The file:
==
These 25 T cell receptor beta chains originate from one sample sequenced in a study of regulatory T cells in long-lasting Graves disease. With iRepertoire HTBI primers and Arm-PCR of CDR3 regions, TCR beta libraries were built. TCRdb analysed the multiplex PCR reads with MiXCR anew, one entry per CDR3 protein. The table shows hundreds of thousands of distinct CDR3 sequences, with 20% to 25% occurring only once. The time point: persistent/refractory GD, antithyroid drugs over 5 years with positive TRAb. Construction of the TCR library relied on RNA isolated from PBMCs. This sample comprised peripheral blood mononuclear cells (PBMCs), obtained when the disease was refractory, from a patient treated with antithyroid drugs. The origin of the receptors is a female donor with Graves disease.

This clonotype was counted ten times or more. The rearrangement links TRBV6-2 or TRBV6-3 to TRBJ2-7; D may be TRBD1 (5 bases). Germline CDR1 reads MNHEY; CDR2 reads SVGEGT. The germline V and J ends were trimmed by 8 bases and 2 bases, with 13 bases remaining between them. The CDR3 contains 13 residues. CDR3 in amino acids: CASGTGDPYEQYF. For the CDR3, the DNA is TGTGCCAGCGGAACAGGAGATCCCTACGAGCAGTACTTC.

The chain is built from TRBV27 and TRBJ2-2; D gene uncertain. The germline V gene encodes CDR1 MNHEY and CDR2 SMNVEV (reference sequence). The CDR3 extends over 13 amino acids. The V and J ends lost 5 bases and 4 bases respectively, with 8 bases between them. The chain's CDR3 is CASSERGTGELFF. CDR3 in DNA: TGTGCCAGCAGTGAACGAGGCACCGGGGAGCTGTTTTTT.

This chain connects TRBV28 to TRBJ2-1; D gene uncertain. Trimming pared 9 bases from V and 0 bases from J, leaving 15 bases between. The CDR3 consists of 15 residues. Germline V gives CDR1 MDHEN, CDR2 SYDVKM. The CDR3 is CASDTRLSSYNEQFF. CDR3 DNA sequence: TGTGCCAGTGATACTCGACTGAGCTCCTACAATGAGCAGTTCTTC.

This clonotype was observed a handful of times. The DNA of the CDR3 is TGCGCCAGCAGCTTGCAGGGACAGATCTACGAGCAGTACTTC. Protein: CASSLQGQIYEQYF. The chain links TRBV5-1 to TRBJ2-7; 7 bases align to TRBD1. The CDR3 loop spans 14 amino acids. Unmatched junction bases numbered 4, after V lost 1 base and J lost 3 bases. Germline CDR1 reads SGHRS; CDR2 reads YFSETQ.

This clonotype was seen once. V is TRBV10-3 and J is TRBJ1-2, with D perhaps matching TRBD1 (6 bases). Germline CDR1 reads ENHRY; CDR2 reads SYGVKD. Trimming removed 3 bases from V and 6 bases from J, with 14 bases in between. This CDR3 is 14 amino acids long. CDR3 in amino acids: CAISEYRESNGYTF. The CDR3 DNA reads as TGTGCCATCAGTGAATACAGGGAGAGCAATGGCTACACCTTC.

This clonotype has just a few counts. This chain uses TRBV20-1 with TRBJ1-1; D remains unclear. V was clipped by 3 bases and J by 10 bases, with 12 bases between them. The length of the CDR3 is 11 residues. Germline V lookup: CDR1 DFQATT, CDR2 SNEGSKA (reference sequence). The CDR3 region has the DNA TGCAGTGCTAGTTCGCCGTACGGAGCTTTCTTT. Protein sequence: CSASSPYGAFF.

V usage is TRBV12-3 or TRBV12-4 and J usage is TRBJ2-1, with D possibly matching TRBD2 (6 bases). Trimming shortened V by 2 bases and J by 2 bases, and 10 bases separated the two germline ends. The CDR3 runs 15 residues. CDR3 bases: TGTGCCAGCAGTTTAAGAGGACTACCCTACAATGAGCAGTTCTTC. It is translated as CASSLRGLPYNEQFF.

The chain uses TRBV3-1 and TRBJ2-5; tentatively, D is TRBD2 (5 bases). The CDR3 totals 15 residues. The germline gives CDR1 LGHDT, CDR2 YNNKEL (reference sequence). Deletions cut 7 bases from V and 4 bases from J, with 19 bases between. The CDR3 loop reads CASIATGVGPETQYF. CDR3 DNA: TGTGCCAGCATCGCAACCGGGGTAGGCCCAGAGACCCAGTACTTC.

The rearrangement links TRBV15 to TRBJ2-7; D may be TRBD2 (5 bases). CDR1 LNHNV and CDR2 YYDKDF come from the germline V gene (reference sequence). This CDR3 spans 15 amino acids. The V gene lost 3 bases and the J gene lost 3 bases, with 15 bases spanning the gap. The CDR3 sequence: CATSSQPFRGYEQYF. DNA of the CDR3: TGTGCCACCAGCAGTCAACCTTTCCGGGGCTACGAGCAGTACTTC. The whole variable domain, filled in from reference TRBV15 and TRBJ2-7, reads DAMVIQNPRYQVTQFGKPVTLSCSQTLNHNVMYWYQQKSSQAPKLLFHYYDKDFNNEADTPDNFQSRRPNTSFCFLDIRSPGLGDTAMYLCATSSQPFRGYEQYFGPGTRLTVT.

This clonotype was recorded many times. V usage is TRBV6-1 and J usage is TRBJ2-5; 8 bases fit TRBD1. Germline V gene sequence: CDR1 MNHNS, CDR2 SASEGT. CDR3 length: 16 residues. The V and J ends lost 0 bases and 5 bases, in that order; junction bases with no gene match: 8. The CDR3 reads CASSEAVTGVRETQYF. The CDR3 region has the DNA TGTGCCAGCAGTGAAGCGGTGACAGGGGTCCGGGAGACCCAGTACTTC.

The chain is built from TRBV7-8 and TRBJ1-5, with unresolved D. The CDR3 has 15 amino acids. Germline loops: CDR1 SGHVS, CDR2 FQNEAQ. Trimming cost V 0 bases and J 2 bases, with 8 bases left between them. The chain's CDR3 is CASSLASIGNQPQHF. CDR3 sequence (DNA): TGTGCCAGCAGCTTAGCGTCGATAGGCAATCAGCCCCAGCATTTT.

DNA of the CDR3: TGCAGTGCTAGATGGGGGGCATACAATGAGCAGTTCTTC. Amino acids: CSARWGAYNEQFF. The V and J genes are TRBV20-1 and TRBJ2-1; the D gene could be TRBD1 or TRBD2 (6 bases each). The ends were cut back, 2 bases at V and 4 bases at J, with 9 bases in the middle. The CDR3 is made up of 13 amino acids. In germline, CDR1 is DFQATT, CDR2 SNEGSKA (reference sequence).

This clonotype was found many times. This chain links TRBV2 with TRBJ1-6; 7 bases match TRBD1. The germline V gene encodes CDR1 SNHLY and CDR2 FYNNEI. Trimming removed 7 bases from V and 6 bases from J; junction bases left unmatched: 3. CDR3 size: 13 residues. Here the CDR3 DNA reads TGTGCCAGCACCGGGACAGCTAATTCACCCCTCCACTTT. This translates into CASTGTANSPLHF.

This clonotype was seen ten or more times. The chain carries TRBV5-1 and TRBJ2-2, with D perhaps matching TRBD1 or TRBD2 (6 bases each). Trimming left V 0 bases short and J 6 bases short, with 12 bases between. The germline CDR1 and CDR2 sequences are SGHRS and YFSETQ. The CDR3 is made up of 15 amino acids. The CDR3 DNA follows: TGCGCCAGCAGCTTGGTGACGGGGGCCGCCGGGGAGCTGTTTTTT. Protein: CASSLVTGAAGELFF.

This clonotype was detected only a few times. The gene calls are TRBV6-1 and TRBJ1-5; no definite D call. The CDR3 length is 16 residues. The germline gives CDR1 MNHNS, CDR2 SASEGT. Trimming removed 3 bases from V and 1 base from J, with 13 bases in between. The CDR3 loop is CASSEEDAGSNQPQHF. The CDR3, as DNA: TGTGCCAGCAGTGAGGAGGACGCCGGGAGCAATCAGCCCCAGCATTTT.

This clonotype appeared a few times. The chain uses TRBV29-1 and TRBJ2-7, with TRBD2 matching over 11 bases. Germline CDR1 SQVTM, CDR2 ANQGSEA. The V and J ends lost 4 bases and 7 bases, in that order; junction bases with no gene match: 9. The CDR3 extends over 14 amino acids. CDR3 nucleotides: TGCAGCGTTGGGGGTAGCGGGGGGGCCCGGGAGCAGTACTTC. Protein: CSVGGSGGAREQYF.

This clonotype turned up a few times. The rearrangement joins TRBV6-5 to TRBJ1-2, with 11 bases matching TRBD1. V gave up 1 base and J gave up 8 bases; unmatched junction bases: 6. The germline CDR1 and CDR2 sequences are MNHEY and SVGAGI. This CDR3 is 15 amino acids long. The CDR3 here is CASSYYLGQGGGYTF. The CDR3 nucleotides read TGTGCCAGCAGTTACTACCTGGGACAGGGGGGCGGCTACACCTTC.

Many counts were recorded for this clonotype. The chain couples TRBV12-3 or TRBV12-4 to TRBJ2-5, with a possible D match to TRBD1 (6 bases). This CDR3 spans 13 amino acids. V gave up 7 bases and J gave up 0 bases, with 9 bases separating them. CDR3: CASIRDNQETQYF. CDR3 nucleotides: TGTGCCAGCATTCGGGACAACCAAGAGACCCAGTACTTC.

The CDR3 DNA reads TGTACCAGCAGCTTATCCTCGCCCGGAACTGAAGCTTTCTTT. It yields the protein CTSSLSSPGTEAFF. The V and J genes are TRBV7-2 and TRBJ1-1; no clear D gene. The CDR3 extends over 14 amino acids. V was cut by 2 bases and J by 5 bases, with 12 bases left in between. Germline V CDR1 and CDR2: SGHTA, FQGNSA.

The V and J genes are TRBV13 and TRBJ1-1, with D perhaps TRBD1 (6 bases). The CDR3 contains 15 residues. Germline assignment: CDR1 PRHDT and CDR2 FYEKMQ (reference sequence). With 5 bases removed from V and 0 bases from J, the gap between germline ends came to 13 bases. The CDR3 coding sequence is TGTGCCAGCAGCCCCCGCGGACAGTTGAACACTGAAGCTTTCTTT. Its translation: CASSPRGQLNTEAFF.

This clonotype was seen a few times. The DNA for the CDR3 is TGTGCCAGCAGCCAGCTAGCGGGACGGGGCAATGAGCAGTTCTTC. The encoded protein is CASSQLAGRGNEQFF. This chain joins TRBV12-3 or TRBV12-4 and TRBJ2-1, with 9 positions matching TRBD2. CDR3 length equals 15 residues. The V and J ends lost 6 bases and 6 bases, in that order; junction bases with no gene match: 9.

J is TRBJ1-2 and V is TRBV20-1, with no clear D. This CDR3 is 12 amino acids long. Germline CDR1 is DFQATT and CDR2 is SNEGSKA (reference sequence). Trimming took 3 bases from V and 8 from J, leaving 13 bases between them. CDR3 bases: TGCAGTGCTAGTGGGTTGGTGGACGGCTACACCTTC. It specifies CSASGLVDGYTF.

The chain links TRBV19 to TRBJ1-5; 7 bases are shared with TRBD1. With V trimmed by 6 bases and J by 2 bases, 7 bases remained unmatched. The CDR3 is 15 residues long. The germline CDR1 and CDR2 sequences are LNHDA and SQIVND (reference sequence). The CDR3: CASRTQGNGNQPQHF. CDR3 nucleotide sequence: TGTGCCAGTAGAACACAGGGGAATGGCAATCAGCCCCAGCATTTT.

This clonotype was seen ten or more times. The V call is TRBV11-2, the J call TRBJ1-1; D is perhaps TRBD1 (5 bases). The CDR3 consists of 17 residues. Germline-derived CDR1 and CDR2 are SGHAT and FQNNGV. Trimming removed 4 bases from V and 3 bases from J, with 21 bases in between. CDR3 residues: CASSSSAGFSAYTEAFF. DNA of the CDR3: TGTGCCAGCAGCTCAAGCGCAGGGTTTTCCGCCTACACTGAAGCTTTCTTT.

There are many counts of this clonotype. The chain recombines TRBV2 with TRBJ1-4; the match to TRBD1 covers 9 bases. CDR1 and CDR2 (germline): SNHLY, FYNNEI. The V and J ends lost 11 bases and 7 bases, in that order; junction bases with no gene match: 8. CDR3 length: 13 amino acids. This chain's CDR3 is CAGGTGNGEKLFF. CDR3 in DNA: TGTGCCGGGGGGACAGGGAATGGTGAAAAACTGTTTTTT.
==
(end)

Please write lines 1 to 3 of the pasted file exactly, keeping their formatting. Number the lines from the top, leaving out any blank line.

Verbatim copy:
These 25 T cell receptor beta chains originate from one sample sequenced in a study of regulatory T cells in long-lasting Graves disease. With iRepertoire HTBI primers and Arm-PCR of CDR3 regions, TCR beta libraries were built. TCRdb analysed the multiplex PCR reads with MiXCR anew, one entry per CDR3 protein. The table shows hundreds of thousands of distinct CDR3 sequences, with 20% to 25% occurring only once. The time point: persistent/refractory GD, antithyroid drugs over 5 years with positive TRAb. Construction of the TCR library relied on RNA isolated from PBMCs. This sample comprised peripheral blood mononuclear cells (PBMCs), obtained when the disease was refractory, from a patient treated with antithyroid drugs. The origin of the receptors is a female donor with Graves disease.

This clonotype was counted ten times or more. The rearrangement links TRBV6-2 or TRBV6-3 to TRBJ2-7; D may be TRBD1 (5 bases). Germline CDR1 reads MNHEY; CDR2 reads SVGEGT. The germline V and J ends were trimmed by 8 bases and 2 bases, with 13 bases remaining between them. The CDR3 contains 13 residues. CDR3 in amino acids: CASGTGDPYEQYF. For the CDR3, the DNA is TGTGCCAGCGGAACAGGAGATCCCTACGAGCAGTACTTC.

The chain is built from TRBV27 and TRBJ2-2; D gene uncertain. The germline V gene encodes CDR1 MNHEY and CDR2 SMNVEV (reference sequence). The CDR3 extends over 13 amino acids. The V and J ends lost 5 bases and 4 bases respectively, with 8 bases between them. The chain's CDR3 is CASSERGTGELFF. CDR3 in DNA: TGTGCCAGCAGTGAACGAGGCACCGGGGAGCTGTTTTTT.